In London, Roald Dahl called it the witching hour. The dark pitch of night around 3 a.m., when evening animals fall asleep and morning ones haven’t begun to rise. It was when the Big Friendly Giant went roaming the streets and ultimately met Sophie, a small English girl with grit and curiosity. It was the type of meeting that could only happen during that special time.
New York has its own witching hour, and it’s between 11:30 and midnight, when I’m riding the subway home from Manhattan. I’m tired, but I don’t close my eyes. There’s too much to see; the train is packed. After all, Astoria is both a neighborhood destination and a going-out location. Some people will soon be flirting with a bartender while others are lancing towards bed.
There must be a reason why some of my most memorable New York moments happen at this hour. I’m usually exhausted, after being social for some time before. It’s a relief to not have to speak to anyone and allow myself to look around the subway car and introspect until I’m satisfied. There’s the sleepiness of having a full meal of a day. I often listen to this song Raised by Swans’ “Violet Light”. (Editor’s note: the song will open in this window. I’ve written this post with the idea that you’ll play the song while reading, so you may have to disable pop-ups and pull up two pages to get the full effect. It’s worth it. Promise.)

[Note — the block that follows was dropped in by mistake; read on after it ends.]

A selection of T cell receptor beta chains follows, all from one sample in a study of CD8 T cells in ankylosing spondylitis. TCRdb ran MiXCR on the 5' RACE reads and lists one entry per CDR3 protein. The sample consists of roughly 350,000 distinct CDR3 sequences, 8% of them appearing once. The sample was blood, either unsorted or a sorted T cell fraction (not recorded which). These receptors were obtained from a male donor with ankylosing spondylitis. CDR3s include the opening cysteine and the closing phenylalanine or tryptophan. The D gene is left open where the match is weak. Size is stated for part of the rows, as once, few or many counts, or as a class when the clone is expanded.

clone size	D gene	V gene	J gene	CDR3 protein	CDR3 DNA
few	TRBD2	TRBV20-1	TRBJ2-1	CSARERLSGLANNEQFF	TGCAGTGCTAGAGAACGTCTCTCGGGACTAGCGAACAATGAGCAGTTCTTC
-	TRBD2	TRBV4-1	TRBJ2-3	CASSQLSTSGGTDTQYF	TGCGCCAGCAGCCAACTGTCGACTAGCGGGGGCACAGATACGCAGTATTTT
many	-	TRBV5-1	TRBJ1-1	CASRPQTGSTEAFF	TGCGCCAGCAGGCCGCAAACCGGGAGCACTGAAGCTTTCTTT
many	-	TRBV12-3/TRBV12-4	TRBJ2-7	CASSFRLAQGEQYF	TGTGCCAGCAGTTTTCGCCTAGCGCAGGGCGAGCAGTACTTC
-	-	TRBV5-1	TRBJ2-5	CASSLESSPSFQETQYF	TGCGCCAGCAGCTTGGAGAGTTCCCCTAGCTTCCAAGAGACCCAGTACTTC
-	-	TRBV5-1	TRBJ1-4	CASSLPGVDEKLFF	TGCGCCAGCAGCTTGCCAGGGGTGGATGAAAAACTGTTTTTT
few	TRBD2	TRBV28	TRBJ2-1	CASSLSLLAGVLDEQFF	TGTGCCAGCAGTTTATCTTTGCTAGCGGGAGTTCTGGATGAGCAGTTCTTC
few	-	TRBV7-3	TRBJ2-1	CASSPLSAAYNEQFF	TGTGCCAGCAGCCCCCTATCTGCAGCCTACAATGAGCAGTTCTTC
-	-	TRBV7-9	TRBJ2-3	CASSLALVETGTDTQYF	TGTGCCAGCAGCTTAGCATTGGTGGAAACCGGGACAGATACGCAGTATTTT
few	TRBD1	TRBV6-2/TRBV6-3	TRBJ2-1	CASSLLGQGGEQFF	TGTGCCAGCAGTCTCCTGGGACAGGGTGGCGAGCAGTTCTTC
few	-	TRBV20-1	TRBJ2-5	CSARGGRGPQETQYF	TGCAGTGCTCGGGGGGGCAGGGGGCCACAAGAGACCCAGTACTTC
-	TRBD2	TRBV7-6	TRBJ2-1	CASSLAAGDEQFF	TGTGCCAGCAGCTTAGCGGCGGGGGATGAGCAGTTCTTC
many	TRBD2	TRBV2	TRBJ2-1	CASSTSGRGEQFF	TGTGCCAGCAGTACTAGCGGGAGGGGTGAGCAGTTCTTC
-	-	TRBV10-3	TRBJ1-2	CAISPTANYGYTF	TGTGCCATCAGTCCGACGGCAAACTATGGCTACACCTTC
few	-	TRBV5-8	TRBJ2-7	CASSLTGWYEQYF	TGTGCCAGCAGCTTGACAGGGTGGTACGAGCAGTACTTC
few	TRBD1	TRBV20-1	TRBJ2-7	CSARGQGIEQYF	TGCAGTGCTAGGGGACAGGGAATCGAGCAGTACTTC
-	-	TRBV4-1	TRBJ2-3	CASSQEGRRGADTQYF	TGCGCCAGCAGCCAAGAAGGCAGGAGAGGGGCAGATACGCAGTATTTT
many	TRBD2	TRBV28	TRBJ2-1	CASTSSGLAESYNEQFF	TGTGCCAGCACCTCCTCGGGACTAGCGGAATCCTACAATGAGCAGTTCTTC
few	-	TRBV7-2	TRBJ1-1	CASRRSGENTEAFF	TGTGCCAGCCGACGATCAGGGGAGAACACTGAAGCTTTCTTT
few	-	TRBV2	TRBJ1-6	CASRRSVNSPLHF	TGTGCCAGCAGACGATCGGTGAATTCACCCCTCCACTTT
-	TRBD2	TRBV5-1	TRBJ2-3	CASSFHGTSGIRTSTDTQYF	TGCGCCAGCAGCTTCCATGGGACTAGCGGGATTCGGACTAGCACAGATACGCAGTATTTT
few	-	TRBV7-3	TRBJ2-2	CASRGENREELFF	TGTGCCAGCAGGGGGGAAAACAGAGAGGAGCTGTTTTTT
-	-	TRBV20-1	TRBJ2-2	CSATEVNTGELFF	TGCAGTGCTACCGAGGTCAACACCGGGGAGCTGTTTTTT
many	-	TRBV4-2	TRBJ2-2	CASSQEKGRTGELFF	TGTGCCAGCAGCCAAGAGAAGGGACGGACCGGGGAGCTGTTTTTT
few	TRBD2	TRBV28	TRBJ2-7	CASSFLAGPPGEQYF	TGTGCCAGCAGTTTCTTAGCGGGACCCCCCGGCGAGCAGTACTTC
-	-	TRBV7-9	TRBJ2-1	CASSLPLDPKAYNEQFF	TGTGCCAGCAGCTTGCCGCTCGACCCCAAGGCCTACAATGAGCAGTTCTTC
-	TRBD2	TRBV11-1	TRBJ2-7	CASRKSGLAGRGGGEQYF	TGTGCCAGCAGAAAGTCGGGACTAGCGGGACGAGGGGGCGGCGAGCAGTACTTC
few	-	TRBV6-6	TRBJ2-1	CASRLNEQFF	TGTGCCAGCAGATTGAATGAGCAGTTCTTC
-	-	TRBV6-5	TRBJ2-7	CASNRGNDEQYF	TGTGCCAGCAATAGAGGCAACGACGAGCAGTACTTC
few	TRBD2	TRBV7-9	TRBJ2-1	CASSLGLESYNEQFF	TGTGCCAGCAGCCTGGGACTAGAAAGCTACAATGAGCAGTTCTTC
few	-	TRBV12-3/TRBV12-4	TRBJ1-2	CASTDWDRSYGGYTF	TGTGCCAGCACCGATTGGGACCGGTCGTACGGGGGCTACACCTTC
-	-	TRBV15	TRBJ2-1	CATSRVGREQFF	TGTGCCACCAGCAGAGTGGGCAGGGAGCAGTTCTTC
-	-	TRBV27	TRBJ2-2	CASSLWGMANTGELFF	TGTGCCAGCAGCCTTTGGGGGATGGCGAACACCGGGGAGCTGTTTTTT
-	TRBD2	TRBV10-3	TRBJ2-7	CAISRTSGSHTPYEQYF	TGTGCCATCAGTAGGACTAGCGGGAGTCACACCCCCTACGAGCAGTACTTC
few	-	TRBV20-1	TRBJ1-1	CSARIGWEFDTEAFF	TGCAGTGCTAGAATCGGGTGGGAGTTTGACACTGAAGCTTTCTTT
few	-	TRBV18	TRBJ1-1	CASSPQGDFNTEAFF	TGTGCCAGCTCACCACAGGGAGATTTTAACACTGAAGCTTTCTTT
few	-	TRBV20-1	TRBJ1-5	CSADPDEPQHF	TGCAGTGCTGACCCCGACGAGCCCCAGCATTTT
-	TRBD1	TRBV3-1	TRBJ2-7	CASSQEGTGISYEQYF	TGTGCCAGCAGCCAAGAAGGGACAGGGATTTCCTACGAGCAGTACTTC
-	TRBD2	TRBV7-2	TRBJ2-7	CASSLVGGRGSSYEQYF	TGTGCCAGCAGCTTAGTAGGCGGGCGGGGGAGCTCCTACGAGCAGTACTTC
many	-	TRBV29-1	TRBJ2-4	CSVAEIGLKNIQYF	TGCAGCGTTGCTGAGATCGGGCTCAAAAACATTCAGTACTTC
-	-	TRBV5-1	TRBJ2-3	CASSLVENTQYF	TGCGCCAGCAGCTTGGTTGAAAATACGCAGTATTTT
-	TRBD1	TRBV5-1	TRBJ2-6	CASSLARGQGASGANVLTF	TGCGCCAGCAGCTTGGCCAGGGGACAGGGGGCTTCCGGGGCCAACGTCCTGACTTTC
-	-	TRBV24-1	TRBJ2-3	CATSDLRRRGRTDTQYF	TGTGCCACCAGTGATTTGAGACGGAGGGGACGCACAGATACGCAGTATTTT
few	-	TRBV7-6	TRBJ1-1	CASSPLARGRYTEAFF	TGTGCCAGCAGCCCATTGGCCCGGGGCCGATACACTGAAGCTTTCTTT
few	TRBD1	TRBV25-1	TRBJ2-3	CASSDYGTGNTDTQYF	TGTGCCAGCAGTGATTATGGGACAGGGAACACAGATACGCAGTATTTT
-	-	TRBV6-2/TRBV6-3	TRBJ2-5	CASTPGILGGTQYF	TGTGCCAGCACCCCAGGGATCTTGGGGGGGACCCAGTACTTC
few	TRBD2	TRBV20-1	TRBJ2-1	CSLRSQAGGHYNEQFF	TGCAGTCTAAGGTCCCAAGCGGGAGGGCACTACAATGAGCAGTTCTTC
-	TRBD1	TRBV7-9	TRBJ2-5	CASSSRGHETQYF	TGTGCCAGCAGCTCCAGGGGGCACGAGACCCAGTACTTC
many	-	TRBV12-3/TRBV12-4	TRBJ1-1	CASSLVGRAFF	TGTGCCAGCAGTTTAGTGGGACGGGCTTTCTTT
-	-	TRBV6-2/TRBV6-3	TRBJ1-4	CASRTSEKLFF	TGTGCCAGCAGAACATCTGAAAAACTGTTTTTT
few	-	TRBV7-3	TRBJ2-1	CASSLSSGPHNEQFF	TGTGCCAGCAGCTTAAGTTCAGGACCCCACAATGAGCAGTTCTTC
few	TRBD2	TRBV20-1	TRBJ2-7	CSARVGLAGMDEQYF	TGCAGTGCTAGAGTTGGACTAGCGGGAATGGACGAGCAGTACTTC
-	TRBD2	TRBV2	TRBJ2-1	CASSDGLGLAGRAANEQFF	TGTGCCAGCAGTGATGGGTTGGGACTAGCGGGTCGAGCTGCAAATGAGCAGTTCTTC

A year ago, the train car was full. I was standing, looking out the dark window and trying to scope the people sitting below me without being seen. I was too tired to truly disguise my curiosity at the two women there. Each was wearing heavy makeup and glittery lipstick. One had a black satin shirt and the other silver sparkles. I knew immediately something was different about them. After a few stops, I decided they were likely transvestites, or at least cross-dressers. (Not like the bearded man in a dress I saw at Penn Station last week. This pair was aiming for similarity, if not authenticity.) As I continued to consider their imagined lives, the one in silver looked up at me and smiled. It was a dinner-party smile. The kind you give when you’ve met someone you immediately like and something funny happens. You create an unearned intimacy, but it makes you both feel good. That’s what she gave me.
The ride continued. Every so often, I would look down and she would roll her face up to mine and smile that smile. I returned it, but tentatively. It was late, and I didn’t want to encourage unwanted attention or send the wrong signal. (Sometimes New York is like being in a foreign country, where I can’t automatically figure out the cultural implications of my acts.) As our interaction continued, I became more curious. Her smile never changed. There was nothing sexual, no come-hither. It never got any more or less intimate or involved. I felt safe and content in her friendliness, which surprised me. When I got off the train I stood outside the window as it revved and then rumbled past. The other passengers streamed around me like water, but I waited silently until she looked my way.
I waved, and then I walked home.